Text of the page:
To all my American readers, happy Thanksgiving – and to those elsewhere, I hope your day is as special in its own way.
Tomorrow (it is still Wednesday night, at this writing) is Thanksgiving. In my own evolving spiritual journey, it marks the close of what Mam Adar recently dubbed my “Samhaintide”, which began on November 1st; this concept has just kind of grown on its own, without my really directly noticing until this year. Basically, the period between Samhain and Thanksgiving has become a time when I focus more on my personal Ancestors, and family in general – it begins with acknowledgement and drawing closer to those relatives who have passed on, and ends with gathering with those who are still living.
This year the reminders and coincidences are especially strong – from the Day of the Dead encounter that I described previously, to last weekend when my late uncle’s widow brought up a bunch of his old slides and audiotapes of family gatherings, many of them from the period of my childhood when we all lived with my grandparents.
I also see this as another example of the “Americanization” of my religion – revival Druidry comes out of the British cultural matrix, and particularly living this far south the seasonal shifts are not really in alignment with the Wheel of the Year as traditionally understood, and so I find I have to adapt it to both the culture and nature where I am actually living. Some American holidays, particularly the patriotic ones, fit neatly into the Hellenic side of my practice – after all, libations to the Ancestors and Heroes are well attested in the oldest Greek literature – but some, like Thanksgiving, seem to fall more naturally into the Druidic aspect.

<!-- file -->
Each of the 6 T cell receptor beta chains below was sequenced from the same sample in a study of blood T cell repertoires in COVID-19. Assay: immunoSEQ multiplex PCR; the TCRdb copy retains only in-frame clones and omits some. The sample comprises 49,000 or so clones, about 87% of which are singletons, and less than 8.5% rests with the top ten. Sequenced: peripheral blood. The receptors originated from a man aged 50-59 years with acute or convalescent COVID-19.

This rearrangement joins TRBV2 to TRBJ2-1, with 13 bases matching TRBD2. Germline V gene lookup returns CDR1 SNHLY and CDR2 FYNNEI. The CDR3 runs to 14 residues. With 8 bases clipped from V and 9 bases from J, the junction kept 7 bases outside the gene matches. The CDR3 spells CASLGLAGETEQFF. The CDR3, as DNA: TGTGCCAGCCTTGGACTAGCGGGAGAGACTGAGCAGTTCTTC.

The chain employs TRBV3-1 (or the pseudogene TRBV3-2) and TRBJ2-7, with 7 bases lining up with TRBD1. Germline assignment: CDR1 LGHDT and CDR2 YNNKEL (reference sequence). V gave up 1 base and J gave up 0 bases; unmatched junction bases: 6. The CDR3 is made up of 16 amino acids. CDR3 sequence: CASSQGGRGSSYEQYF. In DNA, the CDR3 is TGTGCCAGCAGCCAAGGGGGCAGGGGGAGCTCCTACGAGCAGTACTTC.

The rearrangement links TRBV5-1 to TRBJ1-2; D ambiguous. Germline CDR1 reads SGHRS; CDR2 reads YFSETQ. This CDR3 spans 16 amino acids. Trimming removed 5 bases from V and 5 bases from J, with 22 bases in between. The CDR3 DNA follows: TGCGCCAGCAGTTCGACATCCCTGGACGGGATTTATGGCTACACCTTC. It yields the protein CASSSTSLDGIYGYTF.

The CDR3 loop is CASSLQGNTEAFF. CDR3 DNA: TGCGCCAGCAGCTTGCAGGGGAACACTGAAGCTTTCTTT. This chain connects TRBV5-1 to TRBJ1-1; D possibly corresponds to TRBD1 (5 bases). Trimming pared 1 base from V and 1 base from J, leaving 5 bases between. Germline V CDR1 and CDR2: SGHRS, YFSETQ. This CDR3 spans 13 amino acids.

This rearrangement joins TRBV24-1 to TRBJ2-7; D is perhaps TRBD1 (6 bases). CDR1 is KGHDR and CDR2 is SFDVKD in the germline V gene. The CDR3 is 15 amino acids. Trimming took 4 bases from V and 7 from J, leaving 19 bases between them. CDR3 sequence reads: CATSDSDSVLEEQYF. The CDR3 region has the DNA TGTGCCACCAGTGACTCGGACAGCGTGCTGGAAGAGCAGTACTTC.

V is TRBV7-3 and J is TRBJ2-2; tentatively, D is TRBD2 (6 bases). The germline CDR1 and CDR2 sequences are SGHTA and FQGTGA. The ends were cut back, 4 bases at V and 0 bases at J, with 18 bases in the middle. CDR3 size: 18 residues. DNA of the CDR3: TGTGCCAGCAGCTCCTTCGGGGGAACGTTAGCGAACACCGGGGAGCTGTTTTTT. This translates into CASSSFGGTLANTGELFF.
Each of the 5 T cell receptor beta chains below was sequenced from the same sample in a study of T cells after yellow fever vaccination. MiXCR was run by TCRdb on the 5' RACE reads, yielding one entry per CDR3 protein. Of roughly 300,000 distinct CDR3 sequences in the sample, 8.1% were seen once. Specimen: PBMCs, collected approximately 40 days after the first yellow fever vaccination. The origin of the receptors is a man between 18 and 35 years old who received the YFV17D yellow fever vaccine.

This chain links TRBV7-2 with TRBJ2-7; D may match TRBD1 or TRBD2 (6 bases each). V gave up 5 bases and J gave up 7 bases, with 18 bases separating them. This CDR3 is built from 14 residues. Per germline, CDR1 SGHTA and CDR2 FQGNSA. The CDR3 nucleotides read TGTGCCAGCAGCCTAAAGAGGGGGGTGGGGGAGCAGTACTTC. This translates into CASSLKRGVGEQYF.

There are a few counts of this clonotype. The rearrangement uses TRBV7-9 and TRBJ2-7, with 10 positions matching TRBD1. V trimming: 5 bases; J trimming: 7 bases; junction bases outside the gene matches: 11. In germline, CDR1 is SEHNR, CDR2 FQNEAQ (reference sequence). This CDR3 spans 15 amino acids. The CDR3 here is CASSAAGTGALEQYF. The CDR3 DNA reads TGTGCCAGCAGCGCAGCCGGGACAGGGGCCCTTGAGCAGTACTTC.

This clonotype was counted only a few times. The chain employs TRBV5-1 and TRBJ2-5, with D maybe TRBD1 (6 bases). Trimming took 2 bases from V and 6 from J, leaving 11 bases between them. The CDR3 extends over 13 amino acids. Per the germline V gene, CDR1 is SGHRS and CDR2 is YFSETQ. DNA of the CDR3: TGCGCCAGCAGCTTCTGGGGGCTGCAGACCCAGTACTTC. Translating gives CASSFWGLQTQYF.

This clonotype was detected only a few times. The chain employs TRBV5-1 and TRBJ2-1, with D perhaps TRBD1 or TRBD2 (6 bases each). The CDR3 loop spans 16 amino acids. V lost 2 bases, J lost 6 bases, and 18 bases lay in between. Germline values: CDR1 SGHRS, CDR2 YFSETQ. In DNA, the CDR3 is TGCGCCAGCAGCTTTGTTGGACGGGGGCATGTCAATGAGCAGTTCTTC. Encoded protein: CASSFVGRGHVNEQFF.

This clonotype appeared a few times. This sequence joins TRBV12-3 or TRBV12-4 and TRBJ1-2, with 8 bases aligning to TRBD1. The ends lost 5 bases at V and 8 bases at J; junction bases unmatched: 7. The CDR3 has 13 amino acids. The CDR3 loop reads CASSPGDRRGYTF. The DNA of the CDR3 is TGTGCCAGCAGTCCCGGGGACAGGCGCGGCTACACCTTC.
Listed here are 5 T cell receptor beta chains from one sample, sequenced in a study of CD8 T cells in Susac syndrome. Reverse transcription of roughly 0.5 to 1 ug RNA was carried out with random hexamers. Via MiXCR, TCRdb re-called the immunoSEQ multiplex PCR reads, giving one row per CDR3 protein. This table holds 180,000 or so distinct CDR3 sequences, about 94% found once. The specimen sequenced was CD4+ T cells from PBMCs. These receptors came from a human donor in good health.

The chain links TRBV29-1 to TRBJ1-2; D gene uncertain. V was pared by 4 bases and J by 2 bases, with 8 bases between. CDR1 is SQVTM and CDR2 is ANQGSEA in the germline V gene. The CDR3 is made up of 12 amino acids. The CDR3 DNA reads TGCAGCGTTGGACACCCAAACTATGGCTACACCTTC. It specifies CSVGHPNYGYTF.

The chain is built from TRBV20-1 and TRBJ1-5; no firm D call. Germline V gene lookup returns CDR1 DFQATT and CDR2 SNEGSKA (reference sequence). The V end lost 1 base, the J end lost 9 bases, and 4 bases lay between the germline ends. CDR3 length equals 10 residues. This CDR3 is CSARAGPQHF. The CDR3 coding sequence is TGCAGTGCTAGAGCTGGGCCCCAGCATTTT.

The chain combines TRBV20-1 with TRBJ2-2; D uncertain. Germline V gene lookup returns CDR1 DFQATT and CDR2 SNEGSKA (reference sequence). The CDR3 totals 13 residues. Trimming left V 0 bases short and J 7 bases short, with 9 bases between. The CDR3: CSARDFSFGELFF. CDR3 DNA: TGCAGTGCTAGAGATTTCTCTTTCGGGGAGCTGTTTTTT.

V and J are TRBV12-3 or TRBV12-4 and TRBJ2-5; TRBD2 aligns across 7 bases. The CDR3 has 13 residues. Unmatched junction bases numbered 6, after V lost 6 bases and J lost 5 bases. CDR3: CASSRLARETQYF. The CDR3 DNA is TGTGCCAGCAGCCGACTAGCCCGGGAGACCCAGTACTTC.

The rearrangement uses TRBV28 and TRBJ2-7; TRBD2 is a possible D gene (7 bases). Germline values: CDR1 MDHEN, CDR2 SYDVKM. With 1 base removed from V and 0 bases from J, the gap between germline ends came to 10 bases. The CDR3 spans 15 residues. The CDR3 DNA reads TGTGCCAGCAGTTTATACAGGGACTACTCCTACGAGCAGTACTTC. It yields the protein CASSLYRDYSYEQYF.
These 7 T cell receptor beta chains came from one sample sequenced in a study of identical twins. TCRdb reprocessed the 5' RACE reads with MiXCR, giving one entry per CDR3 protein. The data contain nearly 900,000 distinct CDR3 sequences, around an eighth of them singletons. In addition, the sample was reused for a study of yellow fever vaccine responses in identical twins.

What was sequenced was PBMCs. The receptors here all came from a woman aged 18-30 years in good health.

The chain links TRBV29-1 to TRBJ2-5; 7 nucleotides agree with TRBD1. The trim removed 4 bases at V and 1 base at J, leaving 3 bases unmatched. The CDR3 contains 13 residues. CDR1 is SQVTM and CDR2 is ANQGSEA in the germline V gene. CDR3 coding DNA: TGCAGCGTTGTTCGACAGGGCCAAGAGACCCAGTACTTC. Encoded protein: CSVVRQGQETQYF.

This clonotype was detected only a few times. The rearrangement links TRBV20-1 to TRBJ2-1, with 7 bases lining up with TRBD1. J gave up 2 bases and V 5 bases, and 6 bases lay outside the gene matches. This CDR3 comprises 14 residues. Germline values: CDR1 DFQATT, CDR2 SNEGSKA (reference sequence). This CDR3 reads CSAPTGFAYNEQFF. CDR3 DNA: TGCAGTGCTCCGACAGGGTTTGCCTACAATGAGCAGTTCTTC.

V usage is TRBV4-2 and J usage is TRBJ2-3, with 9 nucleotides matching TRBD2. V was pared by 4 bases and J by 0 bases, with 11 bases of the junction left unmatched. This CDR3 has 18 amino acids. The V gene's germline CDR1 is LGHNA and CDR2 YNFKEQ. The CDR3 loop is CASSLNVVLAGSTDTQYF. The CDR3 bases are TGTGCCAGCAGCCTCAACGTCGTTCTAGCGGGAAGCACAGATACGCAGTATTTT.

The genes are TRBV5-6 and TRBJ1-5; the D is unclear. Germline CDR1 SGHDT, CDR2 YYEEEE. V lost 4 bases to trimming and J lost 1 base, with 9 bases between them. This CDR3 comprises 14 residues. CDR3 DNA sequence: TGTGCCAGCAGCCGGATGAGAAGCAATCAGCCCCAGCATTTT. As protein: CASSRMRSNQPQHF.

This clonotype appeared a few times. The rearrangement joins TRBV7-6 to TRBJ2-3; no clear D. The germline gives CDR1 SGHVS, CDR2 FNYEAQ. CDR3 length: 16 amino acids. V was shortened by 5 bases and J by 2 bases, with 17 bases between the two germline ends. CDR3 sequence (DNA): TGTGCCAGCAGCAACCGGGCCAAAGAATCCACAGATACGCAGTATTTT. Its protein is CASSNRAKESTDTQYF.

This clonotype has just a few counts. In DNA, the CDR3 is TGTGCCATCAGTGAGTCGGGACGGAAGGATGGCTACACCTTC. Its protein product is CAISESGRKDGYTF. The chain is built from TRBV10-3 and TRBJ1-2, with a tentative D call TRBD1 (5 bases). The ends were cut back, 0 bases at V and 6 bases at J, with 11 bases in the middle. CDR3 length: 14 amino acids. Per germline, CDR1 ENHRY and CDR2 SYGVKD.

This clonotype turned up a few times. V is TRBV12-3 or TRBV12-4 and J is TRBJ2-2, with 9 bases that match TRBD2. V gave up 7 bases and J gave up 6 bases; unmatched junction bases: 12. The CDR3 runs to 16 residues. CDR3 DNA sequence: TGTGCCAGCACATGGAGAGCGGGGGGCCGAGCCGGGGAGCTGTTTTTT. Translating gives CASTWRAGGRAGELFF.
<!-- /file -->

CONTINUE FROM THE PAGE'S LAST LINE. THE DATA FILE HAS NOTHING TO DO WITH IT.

Of course, I also appreciate and observe Thanksgiving in its own right, for the things it normally stands for. This year I am especially thankful for my health, as my shoulder injury has turned out to be fairly minor (no tearing!). I have to take Celebrex and go to physical therapy for a few weeks, but the therapist said I can resume Aikido as long as I baby that arm; I was able to get back on the mat last night, and while I had to sit out some techniques I was able to train and was not even particularly in pain afterwards.
And, along with the Velveteen Rabbi, I am truly thankful for all of you who find these ramblings interesting enough to follow along – may the Gods bless you and yours with abundance, joy and peace tomorrow and throughout the holiday season.